May be the reason behind the international attention the author receives is because he relays Middle eastern history to the Western World in their own languages (French and other languages). He may have achieved fame through historical novels but the strong synthesis was among factors for their appeal. He mentions the details of the Mediterranean culture with originality. There is outstanding observation, cultural patterns and research ability that should be highlighted in his work. Can one talk of the Mediterranean but skip out the Ottomans? Surely no Amin Maalouf does talk of the Ottomans however not very objective but more in an Orientalist point of view. In African Leo, Amin writes about the dismissal of the Arabs from Andalusia, and in Samarqand he writes about the democratic constitution revolution in the break of the 20th century. The important element in his work is the: revolutionary disengagement times he covers. Technology related changes and new relationship transitions within society are handled. Amin Maalouf explains it as follows: “Instead of objecting to global culture we can all gain from it, add to it, contribute to it, rather than trying to stop it we can shape it the way we like it to be. In this context the past will have great contribution to universal history. Honest people need to question themselves as to how they can have access to modern culture without destroying their own identity. Identity does not consist of the single element of belonging. Man’s identity is very complicated. Some are connate yet some are gained in time. These are a whole. It’s not good to lose any. Having single identity with limits should be objected to.” In one aspect man should hang on to his cultural values in the universal world however being an integrated profile in other countries. Reminding Napoleon’s quote “If the world were a single country its capital would be Istanbul” let’s have a look at his opinion of the city… “In order to preserve it, I kept the city outside the real world” said Maalouf who added: “For me Istanbul, or as I passionately refer to it as Constantinople is among the homelands that my root lies. Once some people told me that the city which I have mentioned in all my novels without exception was Constantinople.  To me Constantinople is the first home I left behind”. Maalouf informs that Yunus Emre was the figure that triggered his interest most in of the Turkish Culture and added: “I have read so much about him, if I knew Turkish I would surely write about Yunus Emre”. Istanbul is one of the first homelands of his family, and when he writes about it, he mentions it as if it was a part of him. The hero of his novel Harbors of the East is Isyan and his life begins in a house ashore the Bosphorus. He remembers Turkish tunes about Istanbul girls strolling the strands of Uskudar.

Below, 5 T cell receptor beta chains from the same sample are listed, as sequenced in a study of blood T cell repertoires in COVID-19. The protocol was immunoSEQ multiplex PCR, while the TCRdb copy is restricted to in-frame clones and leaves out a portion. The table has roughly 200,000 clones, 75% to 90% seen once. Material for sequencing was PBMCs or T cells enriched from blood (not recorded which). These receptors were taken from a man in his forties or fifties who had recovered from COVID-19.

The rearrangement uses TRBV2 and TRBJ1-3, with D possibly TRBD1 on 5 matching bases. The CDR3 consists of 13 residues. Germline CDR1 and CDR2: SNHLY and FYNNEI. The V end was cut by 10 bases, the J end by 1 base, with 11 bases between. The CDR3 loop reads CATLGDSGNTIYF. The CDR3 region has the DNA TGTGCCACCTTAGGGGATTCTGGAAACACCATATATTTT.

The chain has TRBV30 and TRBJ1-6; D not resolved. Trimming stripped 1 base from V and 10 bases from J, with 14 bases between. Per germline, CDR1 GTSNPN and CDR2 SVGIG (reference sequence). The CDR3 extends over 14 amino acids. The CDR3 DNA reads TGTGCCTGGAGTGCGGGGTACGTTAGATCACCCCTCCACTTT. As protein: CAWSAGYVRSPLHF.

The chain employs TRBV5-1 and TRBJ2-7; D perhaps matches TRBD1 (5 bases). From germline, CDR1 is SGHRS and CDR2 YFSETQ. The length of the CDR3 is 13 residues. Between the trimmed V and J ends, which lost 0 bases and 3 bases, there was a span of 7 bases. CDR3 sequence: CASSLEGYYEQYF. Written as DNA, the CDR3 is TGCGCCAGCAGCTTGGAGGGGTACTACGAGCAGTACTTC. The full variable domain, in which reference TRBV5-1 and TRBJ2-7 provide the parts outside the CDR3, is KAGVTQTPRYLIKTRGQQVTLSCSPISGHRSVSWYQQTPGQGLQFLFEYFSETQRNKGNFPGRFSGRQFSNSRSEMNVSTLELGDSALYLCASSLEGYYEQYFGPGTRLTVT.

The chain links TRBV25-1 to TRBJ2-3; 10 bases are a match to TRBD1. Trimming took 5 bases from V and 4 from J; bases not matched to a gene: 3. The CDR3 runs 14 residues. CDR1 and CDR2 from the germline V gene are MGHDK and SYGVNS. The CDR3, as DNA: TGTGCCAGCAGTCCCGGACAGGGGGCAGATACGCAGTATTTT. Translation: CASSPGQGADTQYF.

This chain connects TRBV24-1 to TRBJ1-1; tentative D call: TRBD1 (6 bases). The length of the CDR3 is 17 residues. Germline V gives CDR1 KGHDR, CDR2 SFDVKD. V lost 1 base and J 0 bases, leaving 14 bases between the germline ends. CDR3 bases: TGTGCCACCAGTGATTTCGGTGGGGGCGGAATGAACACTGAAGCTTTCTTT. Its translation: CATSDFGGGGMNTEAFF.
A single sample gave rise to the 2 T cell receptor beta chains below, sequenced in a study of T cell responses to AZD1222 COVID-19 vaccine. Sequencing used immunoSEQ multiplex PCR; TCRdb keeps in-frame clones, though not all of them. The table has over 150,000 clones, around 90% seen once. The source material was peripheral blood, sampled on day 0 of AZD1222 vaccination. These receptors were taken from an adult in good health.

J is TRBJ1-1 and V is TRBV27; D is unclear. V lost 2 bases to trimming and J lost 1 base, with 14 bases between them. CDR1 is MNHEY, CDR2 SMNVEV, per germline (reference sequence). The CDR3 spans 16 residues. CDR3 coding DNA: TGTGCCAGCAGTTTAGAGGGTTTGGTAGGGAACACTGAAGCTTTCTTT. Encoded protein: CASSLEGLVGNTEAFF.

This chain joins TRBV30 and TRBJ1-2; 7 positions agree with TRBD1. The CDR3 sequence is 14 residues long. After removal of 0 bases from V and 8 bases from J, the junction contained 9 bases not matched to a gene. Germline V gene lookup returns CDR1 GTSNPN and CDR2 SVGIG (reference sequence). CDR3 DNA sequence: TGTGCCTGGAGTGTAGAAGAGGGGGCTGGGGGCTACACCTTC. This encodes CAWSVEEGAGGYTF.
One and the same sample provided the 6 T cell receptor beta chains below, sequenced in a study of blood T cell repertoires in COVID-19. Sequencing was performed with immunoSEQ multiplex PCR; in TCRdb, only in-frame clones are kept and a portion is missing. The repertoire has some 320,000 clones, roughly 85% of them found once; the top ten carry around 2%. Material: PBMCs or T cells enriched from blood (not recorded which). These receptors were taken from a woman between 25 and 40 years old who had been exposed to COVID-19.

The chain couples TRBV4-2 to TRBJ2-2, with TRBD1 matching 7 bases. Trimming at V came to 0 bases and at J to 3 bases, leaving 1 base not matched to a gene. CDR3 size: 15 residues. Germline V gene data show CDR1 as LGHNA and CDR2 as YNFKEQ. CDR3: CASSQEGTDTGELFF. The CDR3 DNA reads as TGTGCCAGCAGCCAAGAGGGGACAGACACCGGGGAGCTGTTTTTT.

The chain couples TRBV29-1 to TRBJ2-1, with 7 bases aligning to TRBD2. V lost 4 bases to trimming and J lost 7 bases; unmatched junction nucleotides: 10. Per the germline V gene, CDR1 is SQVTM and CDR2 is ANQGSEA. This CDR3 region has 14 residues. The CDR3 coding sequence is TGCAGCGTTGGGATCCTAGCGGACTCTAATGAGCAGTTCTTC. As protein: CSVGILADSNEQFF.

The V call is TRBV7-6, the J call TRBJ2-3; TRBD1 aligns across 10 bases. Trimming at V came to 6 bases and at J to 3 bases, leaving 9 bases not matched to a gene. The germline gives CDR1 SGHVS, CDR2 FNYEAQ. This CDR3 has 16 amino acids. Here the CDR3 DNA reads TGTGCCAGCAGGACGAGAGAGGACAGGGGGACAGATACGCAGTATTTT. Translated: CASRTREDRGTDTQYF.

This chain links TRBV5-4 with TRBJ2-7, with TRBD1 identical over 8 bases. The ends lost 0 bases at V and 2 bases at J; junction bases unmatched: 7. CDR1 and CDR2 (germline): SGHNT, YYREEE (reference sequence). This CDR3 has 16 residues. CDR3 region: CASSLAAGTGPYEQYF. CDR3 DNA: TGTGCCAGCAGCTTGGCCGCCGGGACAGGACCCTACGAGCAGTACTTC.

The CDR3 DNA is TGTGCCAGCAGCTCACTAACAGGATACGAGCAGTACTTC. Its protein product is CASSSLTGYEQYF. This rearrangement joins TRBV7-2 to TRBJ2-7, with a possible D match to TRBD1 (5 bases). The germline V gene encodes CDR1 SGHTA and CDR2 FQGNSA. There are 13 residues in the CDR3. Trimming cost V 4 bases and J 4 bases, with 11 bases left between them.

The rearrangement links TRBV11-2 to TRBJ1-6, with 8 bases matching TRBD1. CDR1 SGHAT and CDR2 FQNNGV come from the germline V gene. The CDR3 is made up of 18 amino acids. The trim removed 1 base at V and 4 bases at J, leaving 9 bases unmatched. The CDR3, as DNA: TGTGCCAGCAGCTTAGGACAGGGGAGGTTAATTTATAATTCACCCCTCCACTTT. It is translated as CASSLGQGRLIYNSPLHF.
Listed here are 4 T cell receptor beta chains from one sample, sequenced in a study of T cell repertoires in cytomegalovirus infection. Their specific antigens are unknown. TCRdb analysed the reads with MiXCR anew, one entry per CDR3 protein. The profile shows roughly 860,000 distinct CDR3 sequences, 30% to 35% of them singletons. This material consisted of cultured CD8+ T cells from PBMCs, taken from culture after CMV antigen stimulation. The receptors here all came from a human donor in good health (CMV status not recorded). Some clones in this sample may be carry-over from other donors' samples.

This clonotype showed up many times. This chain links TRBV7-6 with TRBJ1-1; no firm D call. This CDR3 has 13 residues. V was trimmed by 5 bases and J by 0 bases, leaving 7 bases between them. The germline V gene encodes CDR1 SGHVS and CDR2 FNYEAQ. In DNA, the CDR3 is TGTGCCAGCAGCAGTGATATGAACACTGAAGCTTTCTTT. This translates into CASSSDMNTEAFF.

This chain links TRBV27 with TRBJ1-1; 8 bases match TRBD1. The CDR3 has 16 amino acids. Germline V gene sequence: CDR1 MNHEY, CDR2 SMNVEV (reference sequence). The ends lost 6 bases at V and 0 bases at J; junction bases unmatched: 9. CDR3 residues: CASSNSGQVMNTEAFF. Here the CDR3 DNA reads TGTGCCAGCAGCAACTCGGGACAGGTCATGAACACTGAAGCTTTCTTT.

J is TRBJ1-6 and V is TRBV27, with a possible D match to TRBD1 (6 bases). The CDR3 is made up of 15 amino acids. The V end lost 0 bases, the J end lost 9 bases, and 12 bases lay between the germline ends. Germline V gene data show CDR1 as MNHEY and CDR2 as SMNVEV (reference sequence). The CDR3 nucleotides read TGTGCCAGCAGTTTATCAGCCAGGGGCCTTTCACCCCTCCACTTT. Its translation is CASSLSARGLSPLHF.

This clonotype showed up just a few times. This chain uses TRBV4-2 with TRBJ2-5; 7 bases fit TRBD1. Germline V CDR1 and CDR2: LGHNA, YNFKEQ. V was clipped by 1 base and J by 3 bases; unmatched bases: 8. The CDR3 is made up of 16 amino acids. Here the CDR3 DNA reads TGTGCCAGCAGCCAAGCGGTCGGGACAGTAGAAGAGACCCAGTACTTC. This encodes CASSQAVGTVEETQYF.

Istanbul is in African Leo as well… The capital city of different cultures is described as; “Istanbul is a different city, heavier with history yet new on one aspect. It is new in terms of its stones and people. Although it hasn’t been seventy years since its turn over to Turks it has completely changed. Surely the Santa Sophia stands where it is hemmed with mosque. The Sultan conducts his Friday prayer there. However new residents of the city have new buildings erected everywhere; which continue to increase by the day. New mosques, madarasahs, moreover the tiny wooden houses of nomads who left the steppes to live in Istanbul.  Although so many left the city, the conquerors of the city have fallen to minority among the others in their capital city; what’s more many are not so influential than the others except for the members of the dynasty. The most beautiful houses, the richest stores in the market place belong to the Armenians, Greeks, Italians and Jews. Some of the Jews have moved up here from Andalusia following the fall of Granada. The incoming Jews are no less than forty thousand. They all praise and chant about the equality lover Great Turk. The turban of Turks, the kippa of Jews and the coif of Christians are all around without enmity or rage. Most streets of the city are so narrow and muddy that the elite can only pass through stepping over the backs of others. Thousands who come to the city for a living but fail to find a job makes a living carrying others on his back.” As he writes and describes the city such, he embeds tastes into the minds, enabling a view of the past through his lines.

Amin Maalouf’s titles
The master novelist who bases sympathy in the starting point of his novels is called “Mr. East”, “Modern Day Thousand and One Nights Novelist”, “Mr. Scheherazade”, “Mr. Clemency”.

Union of History and love
The binder of his work is the combination of reality to the past and history integrated with love. This way he introduces a liking of history for love story readers and unite history lovers over love. His vivid and fluent style becomes informative in whole.

Maalouf, organizes long tours from the Middle East to Mesopotamia and from there to Europe and Africa, in his work.  All his books are like stories of a foreign land and exile. He works his imagination to carry his readers to the unknown mysterious world through historical events. The reason he is read so widely is the cultural riches and historical information in his work.

The work of Amin Maalouf

  • The Crusades from the Arab Perspective
  • Samarqand
  • African Leo
  • Gardens of Light
  • First year after Beatrice
  • Tanios Rock
  • Harbors of the East
  • Hundredth Name – “Baldassare’s Journey “
  • The beginning of roads
  • The world gone wild
  • The story of seat 29
  • Love from a distance
  • Adriana Mater


By: Burçak Öksüz Doğan

*This article was  published in the  September – October issue of Marmara Life.